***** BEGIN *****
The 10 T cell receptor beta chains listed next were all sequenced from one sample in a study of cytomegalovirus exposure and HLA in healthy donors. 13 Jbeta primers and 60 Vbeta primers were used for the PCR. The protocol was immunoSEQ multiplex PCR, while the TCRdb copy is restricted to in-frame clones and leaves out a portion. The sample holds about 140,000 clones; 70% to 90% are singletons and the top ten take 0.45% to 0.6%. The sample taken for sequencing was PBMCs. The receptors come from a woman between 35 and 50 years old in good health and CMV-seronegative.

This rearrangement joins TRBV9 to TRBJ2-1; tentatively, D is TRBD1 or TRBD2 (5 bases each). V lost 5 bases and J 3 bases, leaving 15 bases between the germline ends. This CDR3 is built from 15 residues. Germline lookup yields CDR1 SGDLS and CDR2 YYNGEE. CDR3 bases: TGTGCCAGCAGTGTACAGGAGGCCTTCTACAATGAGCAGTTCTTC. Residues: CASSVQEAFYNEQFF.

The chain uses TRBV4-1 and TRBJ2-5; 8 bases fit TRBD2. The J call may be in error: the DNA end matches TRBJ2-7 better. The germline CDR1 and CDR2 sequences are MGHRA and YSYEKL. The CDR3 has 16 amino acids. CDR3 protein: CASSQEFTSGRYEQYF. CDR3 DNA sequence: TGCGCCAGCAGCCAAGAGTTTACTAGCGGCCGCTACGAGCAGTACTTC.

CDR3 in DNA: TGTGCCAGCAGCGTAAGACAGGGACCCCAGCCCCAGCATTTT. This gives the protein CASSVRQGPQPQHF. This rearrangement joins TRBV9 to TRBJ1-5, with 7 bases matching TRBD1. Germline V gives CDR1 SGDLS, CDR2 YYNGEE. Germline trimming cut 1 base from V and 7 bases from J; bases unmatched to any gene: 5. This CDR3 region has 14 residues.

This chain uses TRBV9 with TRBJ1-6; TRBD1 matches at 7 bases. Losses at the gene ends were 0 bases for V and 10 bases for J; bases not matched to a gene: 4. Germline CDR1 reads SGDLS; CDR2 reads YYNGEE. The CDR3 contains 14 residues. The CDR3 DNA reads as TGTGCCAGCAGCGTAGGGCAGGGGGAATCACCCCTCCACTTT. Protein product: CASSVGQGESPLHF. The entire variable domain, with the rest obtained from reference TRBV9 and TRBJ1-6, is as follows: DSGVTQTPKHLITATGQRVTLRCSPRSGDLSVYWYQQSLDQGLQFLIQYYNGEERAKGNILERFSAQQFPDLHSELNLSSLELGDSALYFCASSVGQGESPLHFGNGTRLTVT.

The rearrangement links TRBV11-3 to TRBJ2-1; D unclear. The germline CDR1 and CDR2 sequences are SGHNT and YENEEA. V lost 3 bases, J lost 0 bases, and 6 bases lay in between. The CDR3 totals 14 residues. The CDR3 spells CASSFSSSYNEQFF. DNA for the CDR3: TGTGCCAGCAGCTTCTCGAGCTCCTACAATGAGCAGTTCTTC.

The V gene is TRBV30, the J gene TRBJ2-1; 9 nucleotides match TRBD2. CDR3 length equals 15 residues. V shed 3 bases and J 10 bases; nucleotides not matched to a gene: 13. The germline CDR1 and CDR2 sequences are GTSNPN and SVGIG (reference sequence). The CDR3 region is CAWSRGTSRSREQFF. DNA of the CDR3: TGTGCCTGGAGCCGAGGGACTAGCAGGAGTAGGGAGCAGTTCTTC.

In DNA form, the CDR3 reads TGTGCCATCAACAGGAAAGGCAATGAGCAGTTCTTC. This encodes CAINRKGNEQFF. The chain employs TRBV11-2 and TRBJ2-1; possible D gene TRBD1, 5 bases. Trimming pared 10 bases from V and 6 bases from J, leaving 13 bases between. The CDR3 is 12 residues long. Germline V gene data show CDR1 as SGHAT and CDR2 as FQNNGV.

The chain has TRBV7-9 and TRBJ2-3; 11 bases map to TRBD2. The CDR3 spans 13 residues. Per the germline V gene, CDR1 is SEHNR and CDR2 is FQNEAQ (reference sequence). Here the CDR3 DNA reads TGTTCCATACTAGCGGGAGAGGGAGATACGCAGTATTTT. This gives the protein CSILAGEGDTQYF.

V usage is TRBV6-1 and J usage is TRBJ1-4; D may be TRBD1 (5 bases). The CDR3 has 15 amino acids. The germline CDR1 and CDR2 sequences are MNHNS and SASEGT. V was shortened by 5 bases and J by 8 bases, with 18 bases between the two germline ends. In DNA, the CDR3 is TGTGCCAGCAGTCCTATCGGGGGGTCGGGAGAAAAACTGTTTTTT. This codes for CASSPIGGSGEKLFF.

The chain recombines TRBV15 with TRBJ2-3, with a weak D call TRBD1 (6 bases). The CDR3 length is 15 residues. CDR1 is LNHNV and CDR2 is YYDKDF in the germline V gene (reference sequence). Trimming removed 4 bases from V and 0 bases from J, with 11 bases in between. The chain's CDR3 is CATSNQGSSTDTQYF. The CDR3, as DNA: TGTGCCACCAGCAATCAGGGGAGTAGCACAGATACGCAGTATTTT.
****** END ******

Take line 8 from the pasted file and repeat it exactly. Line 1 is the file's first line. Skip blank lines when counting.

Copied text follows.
In DNA form, the CDR3 reads TGTGCCATCAACAGGAAAGGCAATGAGCAGTTCTTC. This encodes CAINRKGNEQFF. The chain employs TRBV11-2 and TRBJ2-1; possible D gene TRBD1, 5 bases. Trimming pared 10 bases from V and 6 bases from J, leaving 13 bases between. The CDR3 is 12 residues long. Germline V gene data show CDR1 as SGHAT and CDR2 as FQNNGV.